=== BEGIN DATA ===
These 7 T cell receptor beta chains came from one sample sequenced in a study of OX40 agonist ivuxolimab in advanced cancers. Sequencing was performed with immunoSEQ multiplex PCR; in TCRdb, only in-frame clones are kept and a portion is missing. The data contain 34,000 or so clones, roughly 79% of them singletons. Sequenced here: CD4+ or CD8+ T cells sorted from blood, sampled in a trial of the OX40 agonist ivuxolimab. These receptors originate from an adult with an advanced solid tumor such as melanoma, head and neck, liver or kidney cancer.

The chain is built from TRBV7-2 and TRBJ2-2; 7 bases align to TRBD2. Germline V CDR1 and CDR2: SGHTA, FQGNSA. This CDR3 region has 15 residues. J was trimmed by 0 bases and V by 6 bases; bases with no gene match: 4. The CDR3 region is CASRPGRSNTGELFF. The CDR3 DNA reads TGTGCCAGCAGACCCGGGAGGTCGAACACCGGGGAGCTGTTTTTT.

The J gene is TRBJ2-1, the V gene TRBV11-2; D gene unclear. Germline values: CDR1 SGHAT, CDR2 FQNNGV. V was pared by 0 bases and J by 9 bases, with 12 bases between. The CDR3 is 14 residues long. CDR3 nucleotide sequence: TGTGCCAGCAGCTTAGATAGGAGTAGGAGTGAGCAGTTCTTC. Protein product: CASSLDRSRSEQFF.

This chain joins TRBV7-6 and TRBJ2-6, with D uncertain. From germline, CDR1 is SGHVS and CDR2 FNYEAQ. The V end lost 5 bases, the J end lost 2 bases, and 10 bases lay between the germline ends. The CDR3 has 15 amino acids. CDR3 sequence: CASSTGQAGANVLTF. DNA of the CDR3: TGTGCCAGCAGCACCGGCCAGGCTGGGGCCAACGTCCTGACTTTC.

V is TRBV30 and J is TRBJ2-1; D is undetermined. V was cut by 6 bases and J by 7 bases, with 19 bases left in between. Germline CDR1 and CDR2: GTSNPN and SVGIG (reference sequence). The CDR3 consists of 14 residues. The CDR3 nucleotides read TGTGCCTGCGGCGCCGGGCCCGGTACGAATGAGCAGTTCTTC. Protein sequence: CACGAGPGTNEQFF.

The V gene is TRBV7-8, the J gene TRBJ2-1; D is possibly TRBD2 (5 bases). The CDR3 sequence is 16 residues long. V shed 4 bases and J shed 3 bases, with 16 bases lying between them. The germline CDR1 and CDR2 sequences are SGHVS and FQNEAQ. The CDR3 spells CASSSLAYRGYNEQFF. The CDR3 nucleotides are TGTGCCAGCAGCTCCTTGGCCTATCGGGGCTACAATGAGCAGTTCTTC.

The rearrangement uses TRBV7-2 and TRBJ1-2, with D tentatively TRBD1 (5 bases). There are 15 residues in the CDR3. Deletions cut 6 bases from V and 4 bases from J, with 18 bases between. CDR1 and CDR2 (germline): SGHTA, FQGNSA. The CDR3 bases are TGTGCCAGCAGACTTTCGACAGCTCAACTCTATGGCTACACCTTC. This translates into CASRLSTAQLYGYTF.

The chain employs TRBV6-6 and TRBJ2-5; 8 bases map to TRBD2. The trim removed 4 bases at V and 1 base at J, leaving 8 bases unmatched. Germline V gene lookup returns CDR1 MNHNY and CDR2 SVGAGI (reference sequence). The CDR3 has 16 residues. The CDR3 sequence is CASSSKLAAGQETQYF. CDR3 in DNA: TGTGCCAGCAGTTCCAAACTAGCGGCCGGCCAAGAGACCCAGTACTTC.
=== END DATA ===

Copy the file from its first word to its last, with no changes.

These 7 T cell receptor beta chains came from one sample sequenced in a study of OX40 agonist ivuxolimab in advanced cancers. Sequencing was performed with immunoSEQ multiplex PCR; in TCRdb, only in-frame clones are kept and a portion is missing. The data contain 34,000 or so clones, roughly 79% of them singletons. Sequenced here: CD4+ or CD8+ T cells sorted from blood, sampled in a trial of the OX40 agonist ivuxolimab. These receptors originate from an adult with an advanced solid tumor such as melanoma, head and neck, liver or kidney cancer.

The chain is built from TRBV7-2 and TRBJ2-2; 7 bases align to TRBD2. Germline V CDR1 and CDR2: SGHTA, FQGNSA. This CDR3 region has 15 residues. J was trimmed by 0 bases and V by 6 bases; bases with no gene match: 4. The CDR3 region is CASRPGRSNTGELFF. The CDR3 DNA reads TGTGCCAGCAGACCCGGGAGGTCGAACACCGGGGAGCTGTTTTTT.

The J gene is TRBJ2-1, the V gene TRBV11-2; D gene unclear. Germline values: CDR1 SGHAT, CDR2 FQNNGV. V was pared by 0 bases and J by 9 bases, with 12 bases between. The CDR3 is 14 residues long. CDR3 nucleotide sequence: TGTGCCAGCAGCTTAGATAGGAGTAGGAGTGAGCAGTTCTTC. Protein product: CASSLDRSRSEQFF.

This chain joins TRBV7-6 and TRBJ2-6, with D uncertain. From germline, CDR1 is SGHVS and CDR2 FNYEAQ. The V end lost 5 bases, the J end lost 2 bases, and 10 bases lay between the germline ends. The CDR3 has 15 amino acids. CDR3 sequence: CASSTGQAGANVLTF. DNA of the CDR3: TGTGCCAGCAGCACCGGCCAGGCTGGGGCCAACGTCCTGACTTTC.

V is TRBV30 and J is TRBJ2-1; D is undetermined. V was cut by 6 bases and J by 7 bases, with 19 bases left in between. Germline CDR1 and CDR2: GTSNPN and SVGIG (reference sequence). The CDR3 consists of 14 residues. The CDR3 nucleotides read TGTGCCTGCGGCGCCGGGCCCGGTACGAATGAGCAGTTCTTC. Protein sequence: CACGAGPGTNEQFF.

The V gene is TRBV7-8, the J gene TRBJ2-1; D is possibly TRBD2 (5 bases). The CDR3 sequence is 16 residues long. V shed 4 bases and J shed 3 bases, with 16 bases lying between them. The germline CDR1 and CDR2 sequences are SGHVS and FQNEAQ. The CDR3 spells CASSSLAYRGYNEQFF. The CDR3 nucleotides are TGTGCCAGCAGCTCCTTGGCCTATCGGGGCTACAATGAGCAGTTCTTC.

The rearrangement uses TRBV7-2 and TRBJ1-2, with D tentatively TRBD1 (5 bases). There are 15 residues in the CDR3. Deletions cut 6 bases from V and 4 bases from J, with 18 bases between. CDR1 and CDR2 (germline): SGHTA, FQGNSA. The CDR3 bases are TGTGCCAGCAGACTTTCGACAGCTCAACTCTATGGCTACACCTTC. This translates into CASRLSTAQLYGYTF.

The chain employs TRBV6-6 and TRBJ2-5; 8 bases map to TRBD2. The trim removed 4 bases at V and 1 base at J, leaving 8 bases unmatched. Germline V gene lookup returns CDR1 MNHNY and CDR2 SVGAGI (reference sequence). The CDR3 has 16 residues. The CDR3 sequence is CASSSKLAAGQETQYF. CDR3 in DNA: TGTGCCAGCAGTTCCAAACTAGCGGCCGGCCAAGAGACCCAGTACTTC.